A Biographical History of Endocrinology PDF
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The beginning of this book can be linked to a telephone call I received from Mr. John Gardner, a Senior Editor at Williams and Wilkins Publishing Company in Baltimore. The year was 1989. He asked if I could come to Baltimore to meet with him, and a time was set. The purpose of that meeting turned out to be the development of a new clinical journal in endocrinology. We mapped out on that day what became The Endocrinologist. One of its main features was the “Historical Vignette.” I told John that I could not move forward with the project until I had offered to let the Endocrine Society be involved in some way. I was invited to the 1990 Endocrine Society Council meeting to present my case. Jack Groski was the president. My main points were that, compared to other subspecialty societies, the Endocrine Society did little for the endocrinologists in practice. A bona fide clinical journal would help. Second, the journal could become another “money maker” for the society. Jean Wilson spoke for the society in thanking me for coming to them, but that they were happy with the current structure and wished me well. So, I went ahead with Williams and Wilkins. We had the Journal up and running within the year.
In the beginning, I wrote all of the Historical Vignettes, and Clark T. Sawin did the book reviews. With time, I had to have help with the Vignettes, so Clark stepped in and we began to alternate issues until his untimely death in 2004, after which I wrote all of them again. The Journal had a run of 20 years, six issues a year, 120 Vignettes. Of these, Clark wrote 45, and I wrote the rest except for a few; Michael Bliss wrote about J.J.R. MacLeod, Jim Magner wrote about Emil Fischer, Leon Speroff wrote about Soranus of Ephesus and Gregory Pincus, Ron Rosenfeld wrote about Henry Turner, and Harry K. Ziel co‐wrote about Frederick L. Hisaw. In the table of contents, the author of each chapter is identified.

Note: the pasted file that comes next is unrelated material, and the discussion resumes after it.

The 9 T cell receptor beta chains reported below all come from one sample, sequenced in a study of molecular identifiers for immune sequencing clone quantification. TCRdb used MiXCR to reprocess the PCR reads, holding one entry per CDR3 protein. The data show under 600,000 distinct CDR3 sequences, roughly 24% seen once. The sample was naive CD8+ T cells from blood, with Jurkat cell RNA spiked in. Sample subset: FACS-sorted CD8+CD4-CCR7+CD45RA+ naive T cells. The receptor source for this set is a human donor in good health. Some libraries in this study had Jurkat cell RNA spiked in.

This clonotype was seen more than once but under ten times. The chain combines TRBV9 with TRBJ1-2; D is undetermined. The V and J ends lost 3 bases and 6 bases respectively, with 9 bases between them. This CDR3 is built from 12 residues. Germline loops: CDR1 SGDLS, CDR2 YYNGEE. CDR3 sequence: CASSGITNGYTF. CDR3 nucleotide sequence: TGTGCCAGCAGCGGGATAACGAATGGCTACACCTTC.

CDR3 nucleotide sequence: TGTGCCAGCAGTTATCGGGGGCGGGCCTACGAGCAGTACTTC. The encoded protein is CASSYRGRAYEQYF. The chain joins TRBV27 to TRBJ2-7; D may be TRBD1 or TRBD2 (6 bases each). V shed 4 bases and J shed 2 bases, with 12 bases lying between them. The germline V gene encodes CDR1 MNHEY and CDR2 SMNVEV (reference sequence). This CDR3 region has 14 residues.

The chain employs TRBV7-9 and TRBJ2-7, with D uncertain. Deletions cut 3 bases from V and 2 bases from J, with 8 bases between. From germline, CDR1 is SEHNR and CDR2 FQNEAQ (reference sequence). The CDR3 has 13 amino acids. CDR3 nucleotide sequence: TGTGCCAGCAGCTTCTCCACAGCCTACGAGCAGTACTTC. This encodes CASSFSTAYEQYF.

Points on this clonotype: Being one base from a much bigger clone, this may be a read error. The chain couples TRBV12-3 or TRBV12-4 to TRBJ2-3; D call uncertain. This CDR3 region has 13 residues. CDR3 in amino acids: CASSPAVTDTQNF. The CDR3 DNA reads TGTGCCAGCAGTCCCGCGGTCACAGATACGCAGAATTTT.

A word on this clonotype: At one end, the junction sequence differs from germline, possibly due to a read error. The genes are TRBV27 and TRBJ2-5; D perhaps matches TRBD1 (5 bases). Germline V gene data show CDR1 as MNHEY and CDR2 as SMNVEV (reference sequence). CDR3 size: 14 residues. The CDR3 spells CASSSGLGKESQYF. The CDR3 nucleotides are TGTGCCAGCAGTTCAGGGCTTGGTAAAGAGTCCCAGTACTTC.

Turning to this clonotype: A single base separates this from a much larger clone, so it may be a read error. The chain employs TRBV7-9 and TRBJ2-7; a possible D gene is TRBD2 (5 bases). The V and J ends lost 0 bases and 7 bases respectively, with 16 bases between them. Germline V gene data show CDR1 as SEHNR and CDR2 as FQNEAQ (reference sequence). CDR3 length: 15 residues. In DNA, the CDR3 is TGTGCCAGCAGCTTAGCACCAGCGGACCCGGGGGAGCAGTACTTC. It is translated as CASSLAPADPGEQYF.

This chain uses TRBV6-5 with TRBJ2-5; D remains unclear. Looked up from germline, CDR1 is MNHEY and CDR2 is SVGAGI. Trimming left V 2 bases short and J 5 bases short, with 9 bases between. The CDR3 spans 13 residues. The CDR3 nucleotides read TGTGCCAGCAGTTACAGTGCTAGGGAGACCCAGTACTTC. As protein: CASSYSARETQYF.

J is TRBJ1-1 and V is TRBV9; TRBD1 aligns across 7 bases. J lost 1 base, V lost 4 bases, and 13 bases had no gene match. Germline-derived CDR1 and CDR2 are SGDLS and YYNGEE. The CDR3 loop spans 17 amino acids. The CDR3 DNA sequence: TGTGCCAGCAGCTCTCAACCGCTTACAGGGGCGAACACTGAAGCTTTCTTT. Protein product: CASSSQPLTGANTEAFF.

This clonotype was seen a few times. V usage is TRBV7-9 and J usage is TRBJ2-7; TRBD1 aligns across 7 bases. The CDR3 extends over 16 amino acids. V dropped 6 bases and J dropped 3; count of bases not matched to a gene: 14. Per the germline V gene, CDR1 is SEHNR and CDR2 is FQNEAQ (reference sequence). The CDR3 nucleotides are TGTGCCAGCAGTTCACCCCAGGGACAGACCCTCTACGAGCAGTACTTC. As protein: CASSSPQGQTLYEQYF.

When the Journal ended for lack of advertising funds in 2010, I wanted to ensure that the Vignettes would not be lost. I was fortunate to get the copyrights to all of them, with the idea of putting together a Biographical History of Endocrinology. It has been a steady grind since then but, with the help of the Endocrine Society and Wiley, the Publisher, it finally came together.
There is already an outstanding book on the history of endocrinology written by Victor Medvei. It is encyclopedic and beautifully written. My guess is that not many have read it. Most use it as a reference source which can be counted on for fidelity. A Biographical History of Endocrinology is written to be read. Each chapter is only a few pages long and illustrates the role of the subject in the progress of our medical specialty. I expect there will be some controversy about who I included in the book and who I did not. Hopefully, somewhere down the line there will be a second edition and these shortcomings can be remedied.
I would like to acknowledge the following people who played an important role in the creation of this book. First, to John Gardner and his staff at Williams and Wilkins for supporting the concept in the beginning. Terri Loriaux, Jennifer Loney, and Patricia Hastart prepared all of the manuscripts for editing, over and over again. Stacey Lipps retrieved all of the manuscripts from Lippincott and reformatted them in a book format. Taryn Aab has typed it all again, downloaded the chapters to at least four different sites, coordinated all of the copyright issues, including tough ones like the Vatican, and kept the entire operation on track. Her input was essential to the successful completion of this project. Giancarlo D’Agata, an old friend from Catania, stepped in to help with permissions from the Vatican when the English language was not up to the task.
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